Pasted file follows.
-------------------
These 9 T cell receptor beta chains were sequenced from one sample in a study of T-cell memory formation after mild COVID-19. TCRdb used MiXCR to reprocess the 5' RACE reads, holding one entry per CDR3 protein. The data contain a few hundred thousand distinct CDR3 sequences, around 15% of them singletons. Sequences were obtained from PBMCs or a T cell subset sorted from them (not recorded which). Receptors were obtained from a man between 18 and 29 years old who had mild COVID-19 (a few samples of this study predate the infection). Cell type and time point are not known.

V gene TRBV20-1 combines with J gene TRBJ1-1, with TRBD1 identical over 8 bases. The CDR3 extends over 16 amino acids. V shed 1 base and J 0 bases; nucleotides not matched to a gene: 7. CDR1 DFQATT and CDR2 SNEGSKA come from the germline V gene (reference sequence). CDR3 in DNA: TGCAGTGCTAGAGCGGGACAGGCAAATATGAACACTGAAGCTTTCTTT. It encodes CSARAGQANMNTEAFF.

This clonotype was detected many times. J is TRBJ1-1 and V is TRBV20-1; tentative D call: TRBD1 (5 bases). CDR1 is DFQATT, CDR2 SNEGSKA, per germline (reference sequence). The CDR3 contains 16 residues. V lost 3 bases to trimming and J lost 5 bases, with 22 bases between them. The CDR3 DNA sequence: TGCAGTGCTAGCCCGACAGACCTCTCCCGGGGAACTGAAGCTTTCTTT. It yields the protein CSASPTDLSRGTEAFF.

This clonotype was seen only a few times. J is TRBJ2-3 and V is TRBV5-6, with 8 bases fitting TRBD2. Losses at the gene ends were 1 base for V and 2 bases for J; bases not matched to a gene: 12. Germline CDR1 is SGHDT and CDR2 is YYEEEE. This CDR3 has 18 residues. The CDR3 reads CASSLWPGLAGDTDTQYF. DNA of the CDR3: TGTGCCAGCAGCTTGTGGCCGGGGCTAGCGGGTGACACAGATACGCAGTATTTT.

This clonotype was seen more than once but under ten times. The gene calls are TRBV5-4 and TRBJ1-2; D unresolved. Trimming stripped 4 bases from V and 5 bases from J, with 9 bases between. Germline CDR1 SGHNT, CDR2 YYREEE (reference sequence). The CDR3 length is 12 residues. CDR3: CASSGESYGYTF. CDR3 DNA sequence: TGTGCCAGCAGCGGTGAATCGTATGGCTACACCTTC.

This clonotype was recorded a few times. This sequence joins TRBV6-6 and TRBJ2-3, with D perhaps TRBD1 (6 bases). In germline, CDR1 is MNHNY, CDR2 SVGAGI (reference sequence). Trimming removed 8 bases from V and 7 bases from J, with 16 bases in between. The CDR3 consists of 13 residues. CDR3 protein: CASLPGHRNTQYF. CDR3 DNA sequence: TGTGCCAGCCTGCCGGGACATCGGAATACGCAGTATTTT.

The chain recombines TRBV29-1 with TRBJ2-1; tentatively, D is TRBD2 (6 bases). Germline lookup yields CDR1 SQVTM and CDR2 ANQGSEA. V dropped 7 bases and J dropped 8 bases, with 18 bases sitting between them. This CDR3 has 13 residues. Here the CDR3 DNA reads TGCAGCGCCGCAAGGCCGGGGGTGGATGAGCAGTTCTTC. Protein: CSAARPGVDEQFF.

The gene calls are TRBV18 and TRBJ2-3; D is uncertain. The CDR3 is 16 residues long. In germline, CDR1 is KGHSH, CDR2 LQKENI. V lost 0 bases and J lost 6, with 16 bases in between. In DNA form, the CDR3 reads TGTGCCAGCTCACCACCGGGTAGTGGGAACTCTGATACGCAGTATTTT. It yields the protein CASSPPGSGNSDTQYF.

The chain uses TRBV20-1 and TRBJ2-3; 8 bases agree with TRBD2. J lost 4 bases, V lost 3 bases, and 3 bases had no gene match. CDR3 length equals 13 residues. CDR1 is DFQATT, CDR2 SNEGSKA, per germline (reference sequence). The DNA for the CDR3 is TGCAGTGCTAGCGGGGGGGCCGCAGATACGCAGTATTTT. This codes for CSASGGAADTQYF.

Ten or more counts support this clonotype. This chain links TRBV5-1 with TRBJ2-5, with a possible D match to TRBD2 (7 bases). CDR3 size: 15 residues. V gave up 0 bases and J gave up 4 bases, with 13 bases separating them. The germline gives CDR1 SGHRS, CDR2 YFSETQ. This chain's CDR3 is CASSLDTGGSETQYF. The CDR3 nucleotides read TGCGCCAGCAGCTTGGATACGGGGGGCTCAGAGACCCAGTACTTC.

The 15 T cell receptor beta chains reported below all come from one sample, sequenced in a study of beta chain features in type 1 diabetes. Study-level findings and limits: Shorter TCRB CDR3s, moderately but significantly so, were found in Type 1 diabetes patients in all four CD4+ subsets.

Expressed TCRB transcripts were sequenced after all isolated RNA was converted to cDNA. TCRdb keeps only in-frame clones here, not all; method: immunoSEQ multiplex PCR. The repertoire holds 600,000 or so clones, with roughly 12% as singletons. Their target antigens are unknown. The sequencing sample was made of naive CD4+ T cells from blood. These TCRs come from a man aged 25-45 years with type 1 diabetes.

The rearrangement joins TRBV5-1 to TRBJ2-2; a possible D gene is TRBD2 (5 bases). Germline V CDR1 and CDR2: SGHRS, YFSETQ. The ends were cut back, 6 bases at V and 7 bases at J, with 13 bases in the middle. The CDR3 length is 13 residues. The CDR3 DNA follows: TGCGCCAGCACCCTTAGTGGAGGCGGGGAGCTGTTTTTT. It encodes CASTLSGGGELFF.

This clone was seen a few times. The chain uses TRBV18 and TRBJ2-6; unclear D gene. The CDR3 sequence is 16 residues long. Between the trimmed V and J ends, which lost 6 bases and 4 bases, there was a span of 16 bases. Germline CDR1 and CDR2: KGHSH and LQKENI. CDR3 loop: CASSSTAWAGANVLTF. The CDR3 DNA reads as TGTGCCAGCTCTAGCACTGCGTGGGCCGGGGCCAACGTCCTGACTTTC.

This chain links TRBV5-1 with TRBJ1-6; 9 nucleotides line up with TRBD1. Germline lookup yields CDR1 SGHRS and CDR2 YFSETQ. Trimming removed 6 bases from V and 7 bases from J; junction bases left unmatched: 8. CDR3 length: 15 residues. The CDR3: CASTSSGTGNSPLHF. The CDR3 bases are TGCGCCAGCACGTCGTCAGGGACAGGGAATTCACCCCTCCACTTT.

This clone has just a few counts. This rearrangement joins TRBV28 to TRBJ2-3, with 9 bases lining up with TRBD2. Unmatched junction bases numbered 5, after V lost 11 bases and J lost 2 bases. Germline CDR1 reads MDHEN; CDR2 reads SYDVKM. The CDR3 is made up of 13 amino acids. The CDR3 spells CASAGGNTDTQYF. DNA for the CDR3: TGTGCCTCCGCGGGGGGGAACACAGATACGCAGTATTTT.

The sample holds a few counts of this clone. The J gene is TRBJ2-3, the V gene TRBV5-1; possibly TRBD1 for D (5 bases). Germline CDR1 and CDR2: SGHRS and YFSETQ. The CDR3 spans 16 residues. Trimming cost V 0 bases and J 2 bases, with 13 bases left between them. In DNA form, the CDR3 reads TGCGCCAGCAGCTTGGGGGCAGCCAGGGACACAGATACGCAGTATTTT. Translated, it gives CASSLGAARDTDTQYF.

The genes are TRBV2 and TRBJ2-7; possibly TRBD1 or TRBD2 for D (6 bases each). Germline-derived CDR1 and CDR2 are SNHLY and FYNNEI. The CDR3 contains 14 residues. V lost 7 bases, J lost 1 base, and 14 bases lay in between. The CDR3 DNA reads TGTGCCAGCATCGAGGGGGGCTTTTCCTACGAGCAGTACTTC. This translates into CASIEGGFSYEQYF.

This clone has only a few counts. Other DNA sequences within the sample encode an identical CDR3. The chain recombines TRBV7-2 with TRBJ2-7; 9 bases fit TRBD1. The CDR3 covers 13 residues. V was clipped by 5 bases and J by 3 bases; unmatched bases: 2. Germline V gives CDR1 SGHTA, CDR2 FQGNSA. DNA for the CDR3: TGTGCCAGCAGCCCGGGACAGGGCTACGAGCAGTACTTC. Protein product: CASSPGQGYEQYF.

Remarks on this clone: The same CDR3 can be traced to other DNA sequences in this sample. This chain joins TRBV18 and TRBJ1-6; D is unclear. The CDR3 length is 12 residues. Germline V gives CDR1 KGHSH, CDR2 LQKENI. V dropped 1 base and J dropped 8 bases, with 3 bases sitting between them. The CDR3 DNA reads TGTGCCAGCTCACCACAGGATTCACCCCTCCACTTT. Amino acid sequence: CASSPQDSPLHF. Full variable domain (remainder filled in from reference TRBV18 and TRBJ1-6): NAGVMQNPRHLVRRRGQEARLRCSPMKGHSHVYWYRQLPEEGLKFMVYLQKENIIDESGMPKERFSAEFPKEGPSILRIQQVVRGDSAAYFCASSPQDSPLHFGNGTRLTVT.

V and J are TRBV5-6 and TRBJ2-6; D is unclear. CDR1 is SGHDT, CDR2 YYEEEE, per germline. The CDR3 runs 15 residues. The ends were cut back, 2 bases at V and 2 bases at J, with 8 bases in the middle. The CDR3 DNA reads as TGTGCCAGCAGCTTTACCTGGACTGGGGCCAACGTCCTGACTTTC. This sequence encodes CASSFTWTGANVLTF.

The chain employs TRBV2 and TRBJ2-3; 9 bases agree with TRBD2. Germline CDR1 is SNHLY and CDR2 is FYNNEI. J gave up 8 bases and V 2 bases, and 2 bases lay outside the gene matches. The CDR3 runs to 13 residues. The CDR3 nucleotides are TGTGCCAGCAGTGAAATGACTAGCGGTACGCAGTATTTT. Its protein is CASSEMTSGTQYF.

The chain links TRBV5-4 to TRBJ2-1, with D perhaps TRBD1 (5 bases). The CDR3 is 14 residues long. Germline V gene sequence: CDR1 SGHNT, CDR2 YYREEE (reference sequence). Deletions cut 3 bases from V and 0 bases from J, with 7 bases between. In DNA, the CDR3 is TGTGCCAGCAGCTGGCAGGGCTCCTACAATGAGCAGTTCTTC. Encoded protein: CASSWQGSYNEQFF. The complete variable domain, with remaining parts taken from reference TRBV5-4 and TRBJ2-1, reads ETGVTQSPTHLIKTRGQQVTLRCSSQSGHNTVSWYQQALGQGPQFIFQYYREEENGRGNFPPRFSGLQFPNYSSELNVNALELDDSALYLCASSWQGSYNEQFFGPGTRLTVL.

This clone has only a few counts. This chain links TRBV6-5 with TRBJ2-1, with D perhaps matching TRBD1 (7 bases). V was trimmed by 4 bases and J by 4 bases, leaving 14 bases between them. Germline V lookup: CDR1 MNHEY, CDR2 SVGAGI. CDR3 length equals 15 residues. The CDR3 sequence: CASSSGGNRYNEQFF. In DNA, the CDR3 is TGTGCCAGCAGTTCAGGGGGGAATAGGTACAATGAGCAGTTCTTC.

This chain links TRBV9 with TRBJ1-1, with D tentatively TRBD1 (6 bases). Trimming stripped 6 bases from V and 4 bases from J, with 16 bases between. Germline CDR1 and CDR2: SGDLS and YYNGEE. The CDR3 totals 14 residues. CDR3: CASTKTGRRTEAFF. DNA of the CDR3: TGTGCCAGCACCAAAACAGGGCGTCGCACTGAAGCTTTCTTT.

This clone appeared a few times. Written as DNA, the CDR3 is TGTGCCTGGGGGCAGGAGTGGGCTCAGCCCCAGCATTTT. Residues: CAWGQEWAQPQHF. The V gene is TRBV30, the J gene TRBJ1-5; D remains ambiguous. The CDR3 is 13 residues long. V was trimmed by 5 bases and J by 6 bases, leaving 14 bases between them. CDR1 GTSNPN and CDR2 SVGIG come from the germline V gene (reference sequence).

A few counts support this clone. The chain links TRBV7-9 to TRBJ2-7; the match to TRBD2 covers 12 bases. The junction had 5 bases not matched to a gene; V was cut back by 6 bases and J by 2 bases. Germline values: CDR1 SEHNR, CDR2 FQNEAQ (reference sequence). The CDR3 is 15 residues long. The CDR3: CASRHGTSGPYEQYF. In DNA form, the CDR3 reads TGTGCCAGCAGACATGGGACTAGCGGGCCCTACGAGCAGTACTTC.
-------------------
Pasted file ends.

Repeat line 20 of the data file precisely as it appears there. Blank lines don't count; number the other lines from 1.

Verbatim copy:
Remarks on this clone: The same CDR3 can be traced to other DNA sequences in this sample. This chain joins TRBV18 and TRBJ1-6; D is unclear. The CDR3 length is 12 residues. Germline V gives CDR1 KGHSH, CDR2 LQKENI. V dropped 1 base and J dropped 8 bases, with 3 bases sitting between them. The CDR3 DNA reads TGTGCCAGCTCACCACAGGATTCACCCCTCCACTTT. Amino acid sequence: CASSPQDSPLHF. Full variable domain (remainder filled in from reference TRBV18 and TRBJ1-6): NAGVMQNPRHLVRRRGQEARLRCSPMKGHSHVYWYRQLPEEGLKFMVYLQKENIIDESGMPKERFSAEFPKEGPSILRIQQVVRGDSAAYFCASSPQDSPLHFGNGTRLTVT.